5. Birthday cake for Jesus.  We have two kids who have birthdays within a week of Christmas so making a cake for Jesus seems like cake-overload for our family.  Still, making a cake is a great way for our kids to realize the celebration of Jesus’ birth.  And if we make cupcakes, they’re easy to share with the neighbors!

Question: How do you bring the focus to Jesus during the Christmas Season? Click here to comment.

Read more:
What we told our kids about Santa
3 points to a truthful conversation about Santa

3 points to a truthful conversation about Santa

Yesterday, I shared about how we told our kids about Santa.

I used to think there were only two options when it came to having Santa as a part of a Christmas celebration:

1. Either you do it
2. Or you don’t

It turns out, there are more options than that.  As a family we have decided to share the truth about Santa, not take part of his festivities, but to talk about it, laugh about it, and have open conversation.  Santa does not have to be a banned word in our house, as I used to think.  Here is the framework of our truthful conversation about Santa.

1.  Like Buzz and Woddy, Cinderella, or Snow White, Santa Clause is a pretend character.  We can enjoy books and songs about Santa, but we know that it is for fun.

2.  Some people call Santa, “St. Nick.”  This is because a long time ago there was a man named St. Nicholas who gave gifts in secret to families who were in need.  That was very nice of him and we also have the opportunity to give and serve others

3.  You will probably hear your classmates talk about Santa.  You don’t have to get in an argument if he is real or not, you can simply know that their mom and dad have not told them that it is make believe.  You can also share that Jesus is the reason we celebrate Christmas.

We celebrate Christmas as the birth of Jesus.  That is very exciting because he is God, coming to earth, to get to know you personally.  Let this be the resounding message you share with your kids.

Question: How do you handle Santa in your family? Click here to comment.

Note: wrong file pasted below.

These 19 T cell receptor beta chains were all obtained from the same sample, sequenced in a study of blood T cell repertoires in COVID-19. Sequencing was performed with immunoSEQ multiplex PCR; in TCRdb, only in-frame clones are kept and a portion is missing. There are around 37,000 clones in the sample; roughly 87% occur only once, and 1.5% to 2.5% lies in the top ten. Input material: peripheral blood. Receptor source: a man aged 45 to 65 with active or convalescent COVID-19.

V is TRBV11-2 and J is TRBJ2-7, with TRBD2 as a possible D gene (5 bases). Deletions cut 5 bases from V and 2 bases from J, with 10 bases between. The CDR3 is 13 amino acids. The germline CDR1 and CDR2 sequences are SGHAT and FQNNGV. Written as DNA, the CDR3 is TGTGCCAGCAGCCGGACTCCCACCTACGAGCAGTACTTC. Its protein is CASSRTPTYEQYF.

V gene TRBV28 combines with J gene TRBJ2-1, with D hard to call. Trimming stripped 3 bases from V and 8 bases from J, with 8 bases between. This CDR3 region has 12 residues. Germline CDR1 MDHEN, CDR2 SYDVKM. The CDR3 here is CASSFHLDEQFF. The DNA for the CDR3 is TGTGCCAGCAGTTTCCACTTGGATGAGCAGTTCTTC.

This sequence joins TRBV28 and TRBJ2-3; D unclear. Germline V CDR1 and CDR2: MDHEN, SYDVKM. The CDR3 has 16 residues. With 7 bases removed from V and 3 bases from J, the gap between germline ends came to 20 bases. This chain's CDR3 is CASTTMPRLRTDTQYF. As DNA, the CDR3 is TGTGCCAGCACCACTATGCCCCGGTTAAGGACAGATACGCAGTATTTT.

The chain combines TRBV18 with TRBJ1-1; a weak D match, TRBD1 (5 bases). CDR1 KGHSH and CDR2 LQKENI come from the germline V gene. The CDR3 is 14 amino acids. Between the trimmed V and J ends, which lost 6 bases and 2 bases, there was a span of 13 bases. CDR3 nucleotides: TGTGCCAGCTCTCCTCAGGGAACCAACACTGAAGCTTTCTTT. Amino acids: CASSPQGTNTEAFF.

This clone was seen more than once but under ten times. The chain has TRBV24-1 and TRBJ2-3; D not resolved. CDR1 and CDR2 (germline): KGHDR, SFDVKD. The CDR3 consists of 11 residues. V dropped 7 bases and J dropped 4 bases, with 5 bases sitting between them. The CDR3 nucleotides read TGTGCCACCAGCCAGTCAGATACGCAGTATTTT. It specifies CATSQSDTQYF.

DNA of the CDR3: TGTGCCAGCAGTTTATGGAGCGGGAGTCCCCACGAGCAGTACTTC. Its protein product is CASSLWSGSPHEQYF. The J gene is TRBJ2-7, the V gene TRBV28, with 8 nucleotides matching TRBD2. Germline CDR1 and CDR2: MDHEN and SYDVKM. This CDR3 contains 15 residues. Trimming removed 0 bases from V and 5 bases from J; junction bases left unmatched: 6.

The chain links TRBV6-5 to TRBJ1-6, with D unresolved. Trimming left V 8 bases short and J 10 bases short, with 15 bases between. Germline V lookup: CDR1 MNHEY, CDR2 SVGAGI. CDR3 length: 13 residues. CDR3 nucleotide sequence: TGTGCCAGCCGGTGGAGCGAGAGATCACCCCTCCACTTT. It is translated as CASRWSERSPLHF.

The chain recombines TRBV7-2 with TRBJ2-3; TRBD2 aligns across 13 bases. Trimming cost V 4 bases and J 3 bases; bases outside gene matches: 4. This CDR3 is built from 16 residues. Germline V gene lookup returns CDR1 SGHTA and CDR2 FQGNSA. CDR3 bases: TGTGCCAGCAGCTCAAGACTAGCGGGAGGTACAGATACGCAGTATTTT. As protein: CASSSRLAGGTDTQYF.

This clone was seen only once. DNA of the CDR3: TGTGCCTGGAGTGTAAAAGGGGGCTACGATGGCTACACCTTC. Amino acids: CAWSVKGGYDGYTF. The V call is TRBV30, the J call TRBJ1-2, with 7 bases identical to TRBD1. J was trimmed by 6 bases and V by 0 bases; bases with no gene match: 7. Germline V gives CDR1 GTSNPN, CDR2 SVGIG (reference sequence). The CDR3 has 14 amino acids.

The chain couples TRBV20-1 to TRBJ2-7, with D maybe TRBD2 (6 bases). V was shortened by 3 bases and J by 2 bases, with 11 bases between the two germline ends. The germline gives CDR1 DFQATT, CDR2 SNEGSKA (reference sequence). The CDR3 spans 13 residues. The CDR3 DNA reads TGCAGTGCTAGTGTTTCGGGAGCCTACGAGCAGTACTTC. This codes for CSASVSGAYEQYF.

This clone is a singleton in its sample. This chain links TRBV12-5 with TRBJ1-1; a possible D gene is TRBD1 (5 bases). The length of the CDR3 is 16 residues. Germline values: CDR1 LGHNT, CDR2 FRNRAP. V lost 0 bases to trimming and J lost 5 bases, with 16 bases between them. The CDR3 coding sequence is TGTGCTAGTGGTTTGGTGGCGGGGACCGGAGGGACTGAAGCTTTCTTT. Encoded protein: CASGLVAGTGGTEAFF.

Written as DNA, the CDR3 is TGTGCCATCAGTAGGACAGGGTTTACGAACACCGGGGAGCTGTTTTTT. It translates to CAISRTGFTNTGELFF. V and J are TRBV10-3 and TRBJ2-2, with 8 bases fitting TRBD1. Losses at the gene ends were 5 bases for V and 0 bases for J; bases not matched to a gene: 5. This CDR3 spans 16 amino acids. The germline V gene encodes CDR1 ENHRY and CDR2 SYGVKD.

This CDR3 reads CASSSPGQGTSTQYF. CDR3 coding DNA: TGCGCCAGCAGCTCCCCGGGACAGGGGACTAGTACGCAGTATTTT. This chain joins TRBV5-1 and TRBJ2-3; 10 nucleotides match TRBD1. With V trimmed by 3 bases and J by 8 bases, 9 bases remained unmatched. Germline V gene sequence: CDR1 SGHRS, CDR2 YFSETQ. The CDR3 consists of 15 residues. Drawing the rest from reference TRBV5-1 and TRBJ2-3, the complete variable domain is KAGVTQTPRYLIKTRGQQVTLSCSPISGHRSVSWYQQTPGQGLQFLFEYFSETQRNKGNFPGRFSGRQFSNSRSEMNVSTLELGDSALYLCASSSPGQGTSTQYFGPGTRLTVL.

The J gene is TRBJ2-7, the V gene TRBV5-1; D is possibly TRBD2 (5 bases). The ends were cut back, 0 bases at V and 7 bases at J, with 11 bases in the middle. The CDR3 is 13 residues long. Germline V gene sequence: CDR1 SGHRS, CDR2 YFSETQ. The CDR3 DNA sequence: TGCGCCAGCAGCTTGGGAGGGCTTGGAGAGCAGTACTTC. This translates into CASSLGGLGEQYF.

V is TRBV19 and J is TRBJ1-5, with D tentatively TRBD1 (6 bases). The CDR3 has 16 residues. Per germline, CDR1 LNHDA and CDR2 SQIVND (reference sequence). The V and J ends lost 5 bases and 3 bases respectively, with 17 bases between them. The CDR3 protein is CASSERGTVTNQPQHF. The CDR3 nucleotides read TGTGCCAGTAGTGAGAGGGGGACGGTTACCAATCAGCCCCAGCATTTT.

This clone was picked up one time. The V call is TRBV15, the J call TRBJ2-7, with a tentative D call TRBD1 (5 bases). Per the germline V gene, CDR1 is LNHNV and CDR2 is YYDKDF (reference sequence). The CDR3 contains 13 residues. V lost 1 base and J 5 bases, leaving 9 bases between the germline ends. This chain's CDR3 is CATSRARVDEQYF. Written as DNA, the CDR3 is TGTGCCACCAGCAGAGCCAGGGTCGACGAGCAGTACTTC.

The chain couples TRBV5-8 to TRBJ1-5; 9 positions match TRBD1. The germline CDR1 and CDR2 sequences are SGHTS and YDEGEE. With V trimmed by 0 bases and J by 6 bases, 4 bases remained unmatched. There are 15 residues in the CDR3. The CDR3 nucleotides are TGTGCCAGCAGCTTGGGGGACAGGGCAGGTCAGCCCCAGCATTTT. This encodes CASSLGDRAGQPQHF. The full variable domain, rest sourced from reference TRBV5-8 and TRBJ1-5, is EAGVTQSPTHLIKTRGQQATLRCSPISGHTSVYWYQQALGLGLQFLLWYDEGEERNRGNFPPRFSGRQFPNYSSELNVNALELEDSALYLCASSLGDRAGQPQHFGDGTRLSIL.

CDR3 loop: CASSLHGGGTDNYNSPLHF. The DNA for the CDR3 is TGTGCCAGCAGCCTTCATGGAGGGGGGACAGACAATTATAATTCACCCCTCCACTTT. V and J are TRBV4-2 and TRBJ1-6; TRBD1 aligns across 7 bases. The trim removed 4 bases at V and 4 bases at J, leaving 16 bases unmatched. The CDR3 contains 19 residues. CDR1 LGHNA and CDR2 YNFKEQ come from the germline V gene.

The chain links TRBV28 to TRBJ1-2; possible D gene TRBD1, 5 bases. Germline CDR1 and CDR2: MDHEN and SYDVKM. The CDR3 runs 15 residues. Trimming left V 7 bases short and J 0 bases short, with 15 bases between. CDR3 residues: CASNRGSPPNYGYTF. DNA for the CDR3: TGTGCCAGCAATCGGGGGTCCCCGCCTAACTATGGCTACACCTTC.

What we told our kids about Santa

We told our children that Santa was not real.  Right from the start.

“Yea, that guy in the mall is dressed like Santa but he’s still stuck in his Halloween costume and will not be making a visit to our home through the chimney,” I said to the kids.  “Don’t worry, you’ll still get presents.  But not from him.”

My wife was not pleased with “our” decision to spill the beans, an act that has earned me the nickname “Grinch” all December long.  Liz liked the idea of having a whimsical-fun Santa vibe in our house.  I like fun, but that doesn’t match my definition of it.

My purpose for sharing inside information about Santa was not supposed to be a big deal.  It’s with the intention of making Jesus the big deal.

As a kid, I went coo-coo for Coco Puffs over Santa.  I had a Christmas Wish List longer than Santa’s beard and I couldn’t wait to get to the mall to sit on his lap and tell him all about it.  My brothers and I would fight over who got to set the milk and cookies out on Christmas Eve and then we would try to stay up all night, hoping to catch a glimpse of Santa.

As a family, we were involved in the church community all throughout the year.  We talked about Jesus and knew that he was “the reason for the season” and that was all good and nice.  But when it came to Santa, he was the one who brought presents and the one I waited for.

Yea, Jesus was delivered.  But Santa delivered.

When I found out that Santa was not real, it was a crushing blow.  It seemed as if I was lied to.  And I was embarrassed for being dumb enough to believe it.

In that moment I knew that I would not promote Santa to my kids.  Why focus on a fake part of Christmas and miss out on the real deal?  Why even drift toward it and blur the lines?  Can children really hold two images of Christmas (Santa and Jesus) in their mind?  Or will one grow stronger than the other?  They hear about Jesus, but Santa gives them presents.

Thinking about this whole Santa vs Jesus thing, this is what it comes down to:  You will stand for something at Christmas time.  Do you want your children to wonder who you stand for?

Question: When did you learn about Santa and how did you feel? Click here to comment.

Tomorrow, I’ll talk about what we shared with our children and how they’ve handled the insider information about Santa.